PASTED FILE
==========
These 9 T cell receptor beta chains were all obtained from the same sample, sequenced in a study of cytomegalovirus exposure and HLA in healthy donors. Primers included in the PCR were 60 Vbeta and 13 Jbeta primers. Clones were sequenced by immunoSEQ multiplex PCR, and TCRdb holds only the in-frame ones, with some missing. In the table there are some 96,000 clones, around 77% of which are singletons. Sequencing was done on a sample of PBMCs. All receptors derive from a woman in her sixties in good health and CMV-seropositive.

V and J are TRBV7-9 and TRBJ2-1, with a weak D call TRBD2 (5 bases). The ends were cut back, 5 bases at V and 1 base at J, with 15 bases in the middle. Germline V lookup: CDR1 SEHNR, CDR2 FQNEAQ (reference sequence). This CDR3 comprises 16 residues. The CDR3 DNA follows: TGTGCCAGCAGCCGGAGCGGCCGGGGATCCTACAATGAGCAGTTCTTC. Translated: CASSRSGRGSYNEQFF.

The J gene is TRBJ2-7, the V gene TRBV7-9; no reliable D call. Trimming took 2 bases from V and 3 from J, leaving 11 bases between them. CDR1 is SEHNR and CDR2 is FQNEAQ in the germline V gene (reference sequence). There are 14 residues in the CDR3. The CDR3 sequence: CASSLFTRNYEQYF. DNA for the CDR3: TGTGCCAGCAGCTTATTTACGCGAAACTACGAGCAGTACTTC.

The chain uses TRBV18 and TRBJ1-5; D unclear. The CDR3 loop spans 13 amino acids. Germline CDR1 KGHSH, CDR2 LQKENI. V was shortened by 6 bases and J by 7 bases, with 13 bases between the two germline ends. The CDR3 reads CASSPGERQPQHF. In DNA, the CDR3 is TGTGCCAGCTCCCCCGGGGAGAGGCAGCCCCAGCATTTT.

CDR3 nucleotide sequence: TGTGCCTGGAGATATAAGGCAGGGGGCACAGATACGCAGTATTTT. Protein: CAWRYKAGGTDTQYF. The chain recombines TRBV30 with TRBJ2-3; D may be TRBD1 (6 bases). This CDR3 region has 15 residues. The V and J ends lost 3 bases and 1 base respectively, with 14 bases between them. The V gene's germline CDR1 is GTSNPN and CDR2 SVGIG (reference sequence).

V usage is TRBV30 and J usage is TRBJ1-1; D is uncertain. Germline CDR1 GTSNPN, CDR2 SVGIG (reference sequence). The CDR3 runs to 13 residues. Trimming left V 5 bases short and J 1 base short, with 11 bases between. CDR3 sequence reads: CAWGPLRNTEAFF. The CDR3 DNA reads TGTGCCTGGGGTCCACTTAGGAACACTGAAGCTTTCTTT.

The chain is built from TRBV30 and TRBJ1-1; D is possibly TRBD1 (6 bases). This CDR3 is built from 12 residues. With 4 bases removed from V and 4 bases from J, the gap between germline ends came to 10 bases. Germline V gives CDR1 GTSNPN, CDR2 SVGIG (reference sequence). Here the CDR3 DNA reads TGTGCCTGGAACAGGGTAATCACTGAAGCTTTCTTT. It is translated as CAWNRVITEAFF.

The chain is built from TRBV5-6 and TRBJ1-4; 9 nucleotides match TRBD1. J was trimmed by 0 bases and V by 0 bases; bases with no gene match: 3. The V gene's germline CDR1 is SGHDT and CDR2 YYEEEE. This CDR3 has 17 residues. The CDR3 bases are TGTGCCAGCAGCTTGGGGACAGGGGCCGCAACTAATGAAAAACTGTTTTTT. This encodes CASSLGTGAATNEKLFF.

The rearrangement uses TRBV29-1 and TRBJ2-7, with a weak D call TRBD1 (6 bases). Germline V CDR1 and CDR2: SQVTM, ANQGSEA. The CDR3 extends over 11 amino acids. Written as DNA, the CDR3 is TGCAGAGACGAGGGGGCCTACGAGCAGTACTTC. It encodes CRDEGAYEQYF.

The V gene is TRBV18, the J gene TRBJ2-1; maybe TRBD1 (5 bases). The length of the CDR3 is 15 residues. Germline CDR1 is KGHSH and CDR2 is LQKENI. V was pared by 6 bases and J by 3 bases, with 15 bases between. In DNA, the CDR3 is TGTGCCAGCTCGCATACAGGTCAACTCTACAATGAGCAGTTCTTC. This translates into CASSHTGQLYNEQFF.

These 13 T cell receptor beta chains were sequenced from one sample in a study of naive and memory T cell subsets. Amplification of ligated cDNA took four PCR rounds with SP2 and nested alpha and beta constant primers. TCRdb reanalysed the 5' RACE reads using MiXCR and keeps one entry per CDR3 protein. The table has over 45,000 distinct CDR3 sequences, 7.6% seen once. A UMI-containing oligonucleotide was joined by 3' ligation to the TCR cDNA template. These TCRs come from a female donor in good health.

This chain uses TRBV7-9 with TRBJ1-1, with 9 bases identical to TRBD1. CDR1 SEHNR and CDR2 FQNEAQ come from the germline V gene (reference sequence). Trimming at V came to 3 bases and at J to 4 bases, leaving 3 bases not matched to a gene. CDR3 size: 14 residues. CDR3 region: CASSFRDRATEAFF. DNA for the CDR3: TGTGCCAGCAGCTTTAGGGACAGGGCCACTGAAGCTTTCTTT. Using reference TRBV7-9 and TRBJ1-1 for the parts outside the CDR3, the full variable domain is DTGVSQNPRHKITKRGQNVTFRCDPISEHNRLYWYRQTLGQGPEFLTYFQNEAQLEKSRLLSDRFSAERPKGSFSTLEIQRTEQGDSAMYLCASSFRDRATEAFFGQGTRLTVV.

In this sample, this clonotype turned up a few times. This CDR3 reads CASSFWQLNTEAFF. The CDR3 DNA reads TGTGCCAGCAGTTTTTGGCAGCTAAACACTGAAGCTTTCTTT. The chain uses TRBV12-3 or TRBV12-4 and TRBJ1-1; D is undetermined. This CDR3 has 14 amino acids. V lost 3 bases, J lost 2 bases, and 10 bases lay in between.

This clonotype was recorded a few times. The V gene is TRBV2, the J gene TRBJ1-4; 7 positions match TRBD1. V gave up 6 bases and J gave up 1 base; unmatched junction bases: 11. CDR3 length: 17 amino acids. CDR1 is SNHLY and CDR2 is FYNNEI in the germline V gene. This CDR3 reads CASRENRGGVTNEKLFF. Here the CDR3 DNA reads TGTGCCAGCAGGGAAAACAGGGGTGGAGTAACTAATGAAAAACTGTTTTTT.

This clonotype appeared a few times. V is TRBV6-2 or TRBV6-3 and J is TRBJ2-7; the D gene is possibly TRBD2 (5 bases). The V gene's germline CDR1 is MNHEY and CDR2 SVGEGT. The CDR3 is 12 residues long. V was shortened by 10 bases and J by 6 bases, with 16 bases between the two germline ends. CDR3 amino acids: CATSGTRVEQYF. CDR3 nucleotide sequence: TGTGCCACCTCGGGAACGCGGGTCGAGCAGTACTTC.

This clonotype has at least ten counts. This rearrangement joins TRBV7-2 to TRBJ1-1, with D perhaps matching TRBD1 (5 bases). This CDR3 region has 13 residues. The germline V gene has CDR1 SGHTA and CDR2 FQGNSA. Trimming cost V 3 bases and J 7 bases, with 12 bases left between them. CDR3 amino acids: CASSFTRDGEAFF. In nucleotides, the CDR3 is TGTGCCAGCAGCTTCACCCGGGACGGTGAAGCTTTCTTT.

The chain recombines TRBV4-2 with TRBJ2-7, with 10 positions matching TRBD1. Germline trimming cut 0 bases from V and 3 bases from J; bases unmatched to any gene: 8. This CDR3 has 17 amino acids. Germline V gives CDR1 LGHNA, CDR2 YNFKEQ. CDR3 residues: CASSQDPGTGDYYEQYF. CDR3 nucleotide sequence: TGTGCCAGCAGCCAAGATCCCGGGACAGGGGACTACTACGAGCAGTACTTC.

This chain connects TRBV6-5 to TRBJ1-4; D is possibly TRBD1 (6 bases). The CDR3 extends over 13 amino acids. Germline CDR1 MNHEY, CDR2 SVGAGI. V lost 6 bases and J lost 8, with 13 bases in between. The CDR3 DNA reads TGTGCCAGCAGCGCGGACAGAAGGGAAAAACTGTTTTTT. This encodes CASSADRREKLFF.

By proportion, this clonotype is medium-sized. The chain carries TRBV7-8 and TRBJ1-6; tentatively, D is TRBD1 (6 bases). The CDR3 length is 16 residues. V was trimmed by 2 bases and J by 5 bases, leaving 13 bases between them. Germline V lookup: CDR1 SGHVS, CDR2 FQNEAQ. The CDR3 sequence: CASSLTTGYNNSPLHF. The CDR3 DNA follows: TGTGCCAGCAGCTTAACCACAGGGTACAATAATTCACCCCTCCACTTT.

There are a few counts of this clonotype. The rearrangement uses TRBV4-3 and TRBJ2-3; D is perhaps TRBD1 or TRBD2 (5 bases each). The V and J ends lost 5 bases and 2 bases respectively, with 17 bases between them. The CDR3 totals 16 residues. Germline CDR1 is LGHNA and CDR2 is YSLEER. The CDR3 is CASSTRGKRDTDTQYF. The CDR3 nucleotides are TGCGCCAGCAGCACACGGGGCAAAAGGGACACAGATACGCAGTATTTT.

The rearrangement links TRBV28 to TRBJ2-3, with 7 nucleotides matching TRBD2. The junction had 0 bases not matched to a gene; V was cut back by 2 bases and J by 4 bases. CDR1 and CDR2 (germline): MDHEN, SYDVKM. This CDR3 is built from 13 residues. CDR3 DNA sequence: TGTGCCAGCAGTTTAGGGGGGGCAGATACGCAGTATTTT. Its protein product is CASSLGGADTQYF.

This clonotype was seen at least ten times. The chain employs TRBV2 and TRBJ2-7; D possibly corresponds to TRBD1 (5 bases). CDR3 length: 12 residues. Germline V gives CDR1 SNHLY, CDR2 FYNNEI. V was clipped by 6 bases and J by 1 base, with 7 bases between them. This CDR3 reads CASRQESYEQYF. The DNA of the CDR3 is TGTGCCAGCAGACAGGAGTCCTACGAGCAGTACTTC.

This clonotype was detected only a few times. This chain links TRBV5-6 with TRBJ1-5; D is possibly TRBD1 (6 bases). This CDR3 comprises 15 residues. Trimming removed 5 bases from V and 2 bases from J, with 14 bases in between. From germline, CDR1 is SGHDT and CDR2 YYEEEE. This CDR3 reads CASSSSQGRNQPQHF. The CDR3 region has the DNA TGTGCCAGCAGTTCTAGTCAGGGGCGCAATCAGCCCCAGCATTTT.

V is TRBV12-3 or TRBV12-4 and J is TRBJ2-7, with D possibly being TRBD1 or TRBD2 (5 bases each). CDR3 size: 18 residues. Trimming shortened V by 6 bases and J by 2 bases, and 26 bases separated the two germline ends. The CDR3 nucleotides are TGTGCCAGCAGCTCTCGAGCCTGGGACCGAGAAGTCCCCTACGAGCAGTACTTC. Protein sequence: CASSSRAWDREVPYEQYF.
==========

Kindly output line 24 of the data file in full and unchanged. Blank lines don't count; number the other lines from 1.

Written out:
V is TRBV12-3 or TRBV12-4 and J is TRBJ2-7, with D possibly being TRBD1 or TRBD2 (5 bases each). CDR3 size: 18 residues. Trimming shortened V by 6 bases and J by 2 bases, and 26 bases separated the two germline ends. The CDR3 nucleotides are TGTGCCAGCAGCTCTCGAGCCTGGGACCGAGAAGTCCCCTACGAGCAGTACTTC. Protein sequence: CASSSRAWDREVPYEQYF.